For decades, the Hajj season has generated millions in profit for the Saudi economy. Thanks to at least two million pilgrims every year, several Saudi industries were benefiting from the annual religious event that took place in Mecca city.
Saudi Arabia’s authorities revealed the final plans for #Hajj2021, which is scheduled to begin on Saturday, July 17 https://t.co/ejmT98jPOE— The National (@TheNationalNews) July 15, 2021
Hosting between 2 to 3 million visitors in the span of two weeks, Saudi airlines, hotels, restaurants, shopping malls, and the transportation sector used to feel the positive impact of the pilgrimage season. In 2019, the Hajj revenue made up about 7% of the Saudi GDP, amounting to more than $12 billion.
However, this reality drastically changed in 2020, in the wake of the COVID19 pandemic, which forced Saudi authorities to take the decision to limit the Hajj rituals to a few thousand Muslim residents of the country that used to live under a strict lockdown for most of 2020.
The 2020 pilgrimage season was carefully designed to be held for a few thousand people amid the strict implementation of testing, social distancing, and constant disinfection in all facilities across Mecca, dramatically slashing the annual revenue of the season.
Even though the shadow of the coronavirus is still haunting global events and major plans around the world, the 2021 pilgrimage season might witness a few changes when compared to last year.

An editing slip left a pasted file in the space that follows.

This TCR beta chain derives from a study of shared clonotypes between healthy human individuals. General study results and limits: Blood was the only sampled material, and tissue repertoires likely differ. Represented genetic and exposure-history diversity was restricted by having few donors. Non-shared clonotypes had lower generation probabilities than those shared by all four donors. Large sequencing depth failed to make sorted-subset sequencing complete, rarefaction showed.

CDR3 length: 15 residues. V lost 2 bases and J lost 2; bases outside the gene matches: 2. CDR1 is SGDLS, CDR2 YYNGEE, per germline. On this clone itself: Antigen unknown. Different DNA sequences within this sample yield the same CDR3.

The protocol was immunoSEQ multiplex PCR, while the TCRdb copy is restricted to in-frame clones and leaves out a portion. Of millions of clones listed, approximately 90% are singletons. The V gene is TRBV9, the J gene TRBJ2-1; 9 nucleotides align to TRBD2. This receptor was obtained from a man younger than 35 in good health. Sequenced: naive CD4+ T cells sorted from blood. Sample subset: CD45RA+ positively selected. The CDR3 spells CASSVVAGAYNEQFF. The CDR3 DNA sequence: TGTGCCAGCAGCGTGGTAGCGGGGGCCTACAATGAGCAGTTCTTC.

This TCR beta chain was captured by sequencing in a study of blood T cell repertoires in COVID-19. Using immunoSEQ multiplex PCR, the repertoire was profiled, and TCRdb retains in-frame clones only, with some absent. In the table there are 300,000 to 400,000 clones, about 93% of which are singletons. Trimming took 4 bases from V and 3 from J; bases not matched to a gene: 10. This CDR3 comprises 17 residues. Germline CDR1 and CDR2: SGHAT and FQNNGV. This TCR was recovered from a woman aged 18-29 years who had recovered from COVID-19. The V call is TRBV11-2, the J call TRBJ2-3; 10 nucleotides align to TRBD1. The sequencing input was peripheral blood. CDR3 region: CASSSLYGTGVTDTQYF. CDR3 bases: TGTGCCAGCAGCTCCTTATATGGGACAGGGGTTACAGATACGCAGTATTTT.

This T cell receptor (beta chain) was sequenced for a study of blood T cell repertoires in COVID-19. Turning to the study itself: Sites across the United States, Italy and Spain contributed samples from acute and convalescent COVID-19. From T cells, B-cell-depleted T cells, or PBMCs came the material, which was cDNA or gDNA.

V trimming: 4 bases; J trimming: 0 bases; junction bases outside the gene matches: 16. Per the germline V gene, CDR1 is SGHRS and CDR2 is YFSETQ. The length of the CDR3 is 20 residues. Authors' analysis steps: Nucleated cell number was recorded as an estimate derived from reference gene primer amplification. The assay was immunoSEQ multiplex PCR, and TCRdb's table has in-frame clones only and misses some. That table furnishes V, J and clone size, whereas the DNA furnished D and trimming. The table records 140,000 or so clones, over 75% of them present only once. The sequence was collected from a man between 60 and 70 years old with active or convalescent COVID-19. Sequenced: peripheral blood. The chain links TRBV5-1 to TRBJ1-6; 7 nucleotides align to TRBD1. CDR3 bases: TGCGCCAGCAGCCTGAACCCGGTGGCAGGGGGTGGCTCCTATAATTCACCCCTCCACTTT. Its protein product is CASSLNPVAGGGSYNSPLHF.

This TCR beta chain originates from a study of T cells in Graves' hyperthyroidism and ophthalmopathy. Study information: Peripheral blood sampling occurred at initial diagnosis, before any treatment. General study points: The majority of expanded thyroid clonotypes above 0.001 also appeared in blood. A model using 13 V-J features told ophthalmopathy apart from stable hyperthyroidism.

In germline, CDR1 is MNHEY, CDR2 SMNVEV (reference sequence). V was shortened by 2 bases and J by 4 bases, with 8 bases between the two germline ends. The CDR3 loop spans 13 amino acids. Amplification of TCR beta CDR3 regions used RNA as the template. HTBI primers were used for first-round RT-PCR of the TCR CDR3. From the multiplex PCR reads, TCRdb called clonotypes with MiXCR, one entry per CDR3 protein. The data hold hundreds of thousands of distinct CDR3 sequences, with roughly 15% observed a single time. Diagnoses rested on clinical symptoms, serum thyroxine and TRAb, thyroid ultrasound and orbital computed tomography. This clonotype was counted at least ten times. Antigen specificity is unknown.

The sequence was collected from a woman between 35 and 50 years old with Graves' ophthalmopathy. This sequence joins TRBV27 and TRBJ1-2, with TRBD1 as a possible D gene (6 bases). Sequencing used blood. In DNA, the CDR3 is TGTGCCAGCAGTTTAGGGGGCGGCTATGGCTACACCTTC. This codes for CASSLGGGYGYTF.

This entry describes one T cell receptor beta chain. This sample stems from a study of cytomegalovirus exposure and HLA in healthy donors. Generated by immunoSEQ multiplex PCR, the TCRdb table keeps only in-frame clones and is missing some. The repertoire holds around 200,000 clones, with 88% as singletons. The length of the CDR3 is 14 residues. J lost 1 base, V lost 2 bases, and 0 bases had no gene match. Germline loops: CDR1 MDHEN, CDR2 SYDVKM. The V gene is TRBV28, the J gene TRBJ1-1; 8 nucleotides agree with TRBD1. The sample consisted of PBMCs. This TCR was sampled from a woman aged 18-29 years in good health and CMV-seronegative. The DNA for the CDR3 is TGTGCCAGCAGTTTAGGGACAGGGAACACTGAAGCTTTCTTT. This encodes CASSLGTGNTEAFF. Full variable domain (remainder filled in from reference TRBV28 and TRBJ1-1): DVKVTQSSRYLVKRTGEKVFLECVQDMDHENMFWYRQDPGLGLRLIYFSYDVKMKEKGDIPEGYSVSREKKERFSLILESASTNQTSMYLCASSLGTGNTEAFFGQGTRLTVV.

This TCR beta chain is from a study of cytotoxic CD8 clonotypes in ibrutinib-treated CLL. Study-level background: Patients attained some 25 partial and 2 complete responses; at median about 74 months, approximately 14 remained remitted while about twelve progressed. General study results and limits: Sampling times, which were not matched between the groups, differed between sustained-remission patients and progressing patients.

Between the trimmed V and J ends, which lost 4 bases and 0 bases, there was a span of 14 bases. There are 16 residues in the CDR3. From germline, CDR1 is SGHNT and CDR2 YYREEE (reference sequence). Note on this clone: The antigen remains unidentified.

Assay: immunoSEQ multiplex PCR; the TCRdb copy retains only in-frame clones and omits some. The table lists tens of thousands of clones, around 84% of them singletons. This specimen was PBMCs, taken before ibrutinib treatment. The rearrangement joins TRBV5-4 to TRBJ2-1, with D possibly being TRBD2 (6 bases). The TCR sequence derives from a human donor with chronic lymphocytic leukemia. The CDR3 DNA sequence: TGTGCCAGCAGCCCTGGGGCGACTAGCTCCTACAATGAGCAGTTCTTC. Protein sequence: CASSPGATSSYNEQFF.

With a massive vaccination program taking place in Saudi Arabia, where more than 51% of the country's population received one shot of the vaccine while more than 8.4% received two shots, Saudi Arabia is preparing for a bigger Hajj season this year.
These robots are getting ready to give out zamzam water to Hajj pilgrims 🕋 pic.twitter.com/wAAU90Kezy— IlmFeed (@IlmFeed) June 19, 2021
This year, about 60,000 pilgrims will be allowed to take part in the ritual that is considered the fifth and final pillar of Islam. Having a relatively larger Hajj this year has been linked to authorities' conditions that all pilgrims be fully vaccinated residents of the country, to ensure the safety of all participants, which could mean a bigger success than the one achieved in 2020.
Clearly, vaccinations and other safety procedures will continue to be amongst the most important requirements for upcoming Hajj seasons, which will enable Saudi Arabia to gradually welcome millions of international visitors for the annual Hajj in the post-COVID era.
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